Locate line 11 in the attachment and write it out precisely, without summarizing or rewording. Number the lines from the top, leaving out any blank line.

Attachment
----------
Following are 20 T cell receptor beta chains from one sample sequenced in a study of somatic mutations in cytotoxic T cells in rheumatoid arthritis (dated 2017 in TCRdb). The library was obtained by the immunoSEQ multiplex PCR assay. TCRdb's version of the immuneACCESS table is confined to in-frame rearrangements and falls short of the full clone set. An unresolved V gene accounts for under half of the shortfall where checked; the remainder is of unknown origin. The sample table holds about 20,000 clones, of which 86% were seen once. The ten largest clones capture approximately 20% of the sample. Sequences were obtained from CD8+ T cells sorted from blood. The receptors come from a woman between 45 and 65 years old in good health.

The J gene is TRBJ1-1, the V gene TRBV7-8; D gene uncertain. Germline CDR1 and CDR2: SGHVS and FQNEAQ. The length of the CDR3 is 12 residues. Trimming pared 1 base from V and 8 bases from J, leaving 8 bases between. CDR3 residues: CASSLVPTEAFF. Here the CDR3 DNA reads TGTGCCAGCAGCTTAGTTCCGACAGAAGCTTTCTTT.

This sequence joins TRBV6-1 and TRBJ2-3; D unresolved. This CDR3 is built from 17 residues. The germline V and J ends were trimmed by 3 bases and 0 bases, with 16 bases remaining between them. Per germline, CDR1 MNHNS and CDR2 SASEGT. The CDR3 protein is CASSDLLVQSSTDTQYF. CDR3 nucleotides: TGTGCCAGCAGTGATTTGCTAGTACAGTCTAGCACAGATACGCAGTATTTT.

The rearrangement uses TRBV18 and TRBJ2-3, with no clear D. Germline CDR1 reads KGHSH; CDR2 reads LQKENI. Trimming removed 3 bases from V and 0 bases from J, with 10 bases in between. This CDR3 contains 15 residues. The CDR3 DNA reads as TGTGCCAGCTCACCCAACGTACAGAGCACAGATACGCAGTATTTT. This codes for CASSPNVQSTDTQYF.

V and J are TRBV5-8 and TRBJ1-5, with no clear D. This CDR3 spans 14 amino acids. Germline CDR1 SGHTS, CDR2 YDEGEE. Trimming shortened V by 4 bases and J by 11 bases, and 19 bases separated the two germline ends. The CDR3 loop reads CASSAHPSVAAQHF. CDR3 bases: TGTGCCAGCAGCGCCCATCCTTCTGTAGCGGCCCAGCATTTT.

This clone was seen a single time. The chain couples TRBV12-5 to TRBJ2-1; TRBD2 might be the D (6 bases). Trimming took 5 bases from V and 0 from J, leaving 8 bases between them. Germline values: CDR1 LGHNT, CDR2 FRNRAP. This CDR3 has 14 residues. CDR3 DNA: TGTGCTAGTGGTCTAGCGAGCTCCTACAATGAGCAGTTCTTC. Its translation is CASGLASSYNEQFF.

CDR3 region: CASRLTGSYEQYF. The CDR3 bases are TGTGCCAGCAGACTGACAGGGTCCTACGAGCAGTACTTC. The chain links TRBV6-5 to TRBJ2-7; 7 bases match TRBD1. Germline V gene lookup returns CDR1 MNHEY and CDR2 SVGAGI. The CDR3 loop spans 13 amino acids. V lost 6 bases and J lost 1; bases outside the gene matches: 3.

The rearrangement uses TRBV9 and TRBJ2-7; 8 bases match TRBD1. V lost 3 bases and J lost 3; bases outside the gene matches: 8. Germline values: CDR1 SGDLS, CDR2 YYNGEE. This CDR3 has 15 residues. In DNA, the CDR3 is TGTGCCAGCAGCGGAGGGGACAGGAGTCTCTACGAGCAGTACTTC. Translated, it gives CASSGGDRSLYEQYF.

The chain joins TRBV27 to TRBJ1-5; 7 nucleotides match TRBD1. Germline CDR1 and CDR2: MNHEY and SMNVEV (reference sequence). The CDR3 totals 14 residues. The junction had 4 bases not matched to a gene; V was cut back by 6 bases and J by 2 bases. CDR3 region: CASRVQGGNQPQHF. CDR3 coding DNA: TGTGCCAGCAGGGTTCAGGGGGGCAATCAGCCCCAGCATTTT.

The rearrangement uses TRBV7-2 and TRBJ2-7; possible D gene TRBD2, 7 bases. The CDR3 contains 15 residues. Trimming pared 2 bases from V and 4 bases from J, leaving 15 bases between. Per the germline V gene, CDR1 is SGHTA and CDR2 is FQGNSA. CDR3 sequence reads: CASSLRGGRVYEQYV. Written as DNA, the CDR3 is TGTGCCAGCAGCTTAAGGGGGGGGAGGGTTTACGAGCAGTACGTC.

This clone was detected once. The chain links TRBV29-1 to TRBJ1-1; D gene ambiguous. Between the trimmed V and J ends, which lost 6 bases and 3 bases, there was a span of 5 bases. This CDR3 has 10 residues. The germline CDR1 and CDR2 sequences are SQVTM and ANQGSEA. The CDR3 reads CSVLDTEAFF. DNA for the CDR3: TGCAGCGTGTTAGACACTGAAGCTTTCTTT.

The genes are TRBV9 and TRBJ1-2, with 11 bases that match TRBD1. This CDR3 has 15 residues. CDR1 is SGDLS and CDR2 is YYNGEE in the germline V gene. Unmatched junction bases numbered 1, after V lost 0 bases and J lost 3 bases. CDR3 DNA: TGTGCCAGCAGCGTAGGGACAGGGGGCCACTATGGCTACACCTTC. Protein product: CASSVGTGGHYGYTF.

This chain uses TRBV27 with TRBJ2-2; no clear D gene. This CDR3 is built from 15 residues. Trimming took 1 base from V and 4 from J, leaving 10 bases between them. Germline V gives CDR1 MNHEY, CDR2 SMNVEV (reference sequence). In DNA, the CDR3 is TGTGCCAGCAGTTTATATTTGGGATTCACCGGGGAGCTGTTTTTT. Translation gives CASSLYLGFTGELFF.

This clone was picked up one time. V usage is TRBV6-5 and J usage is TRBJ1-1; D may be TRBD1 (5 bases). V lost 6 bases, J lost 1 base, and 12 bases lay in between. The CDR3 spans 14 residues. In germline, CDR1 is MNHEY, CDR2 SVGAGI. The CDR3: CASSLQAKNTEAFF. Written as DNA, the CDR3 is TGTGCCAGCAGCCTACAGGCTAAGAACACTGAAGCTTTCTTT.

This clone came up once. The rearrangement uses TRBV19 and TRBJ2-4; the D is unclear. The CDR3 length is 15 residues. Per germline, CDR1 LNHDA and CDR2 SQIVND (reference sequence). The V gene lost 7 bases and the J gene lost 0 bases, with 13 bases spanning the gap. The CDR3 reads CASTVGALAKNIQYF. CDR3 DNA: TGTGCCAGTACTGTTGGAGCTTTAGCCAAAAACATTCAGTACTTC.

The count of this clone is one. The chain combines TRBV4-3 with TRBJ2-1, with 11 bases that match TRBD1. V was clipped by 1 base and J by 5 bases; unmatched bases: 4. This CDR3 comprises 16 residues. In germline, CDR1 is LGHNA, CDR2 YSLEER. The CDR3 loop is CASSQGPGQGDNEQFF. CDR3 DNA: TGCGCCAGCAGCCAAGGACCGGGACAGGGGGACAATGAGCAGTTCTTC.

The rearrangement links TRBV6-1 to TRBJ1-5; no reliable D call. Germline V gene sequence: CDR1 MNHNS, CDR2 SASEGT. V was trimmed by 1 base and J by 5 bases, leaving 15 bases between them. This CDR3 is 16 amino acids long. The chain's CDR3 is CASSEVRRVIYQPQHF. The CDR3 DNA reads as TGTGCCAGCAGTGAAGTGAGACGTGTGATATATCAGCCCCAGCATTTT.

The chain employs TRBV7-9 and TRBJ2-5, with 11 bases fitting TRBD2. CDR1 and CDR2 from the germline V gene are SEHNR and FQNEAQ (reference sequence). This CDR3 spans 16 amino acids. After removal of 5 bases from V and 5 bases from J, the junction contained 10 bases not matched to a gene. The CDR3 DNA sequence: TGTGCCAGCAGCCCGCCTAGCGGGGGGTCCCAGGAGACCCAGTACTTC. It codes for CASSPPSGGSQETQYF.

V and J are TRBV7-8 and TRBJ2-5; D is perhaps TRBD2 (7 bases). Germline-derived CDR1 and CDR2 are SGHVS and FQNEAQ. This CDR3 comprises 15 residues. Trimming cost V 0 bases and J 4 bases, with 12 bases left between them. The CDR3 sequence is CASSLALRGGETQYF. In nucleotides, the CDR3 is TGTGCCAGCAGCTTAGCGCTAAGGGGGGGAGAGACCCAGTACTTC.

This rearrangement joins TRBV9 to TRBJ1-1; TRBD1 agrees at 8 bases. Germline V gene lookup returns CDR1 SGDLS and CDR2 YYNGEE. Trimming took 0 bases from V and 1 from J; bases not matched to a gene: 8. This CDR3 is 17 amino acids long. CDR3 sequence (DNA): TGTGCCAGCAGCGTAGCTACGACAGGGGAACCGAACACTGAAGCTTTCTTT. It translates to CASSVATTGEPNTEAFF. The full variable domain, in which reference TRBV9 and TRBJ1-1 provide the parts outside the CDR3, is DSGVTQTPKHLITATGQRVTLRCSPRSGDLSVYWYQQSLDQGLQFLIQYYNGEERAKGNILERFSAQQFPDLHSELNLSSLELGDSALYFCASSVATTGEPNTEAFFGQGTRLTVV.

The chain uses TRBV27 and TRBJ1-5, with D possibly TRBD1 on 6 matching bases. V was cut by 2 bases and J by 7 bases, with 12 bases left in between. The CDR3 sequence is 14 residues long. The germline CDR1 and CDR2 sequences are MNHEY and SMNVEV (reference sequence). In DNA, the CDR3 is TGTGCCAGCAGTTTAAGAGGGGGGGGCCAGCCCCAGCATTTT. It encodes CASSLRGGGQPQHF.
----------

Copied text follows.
This clone was detected once. The chain links TRBV29-1 to TRBJ1-1; D gene ambiguous. Between the trimmed V and J ends, which lost 6 bases and 3 bases, there was a span of 5 bases. This CDR3 has 10 residues. The germline CDR1 and CDR2 sequences are SQVTM and ANQGSEA. The CDR3 reads CSVLDTEAFF. DNA for the CDR3: TGCAGCGTGTTAGACACTGAAGCTTTCTTT.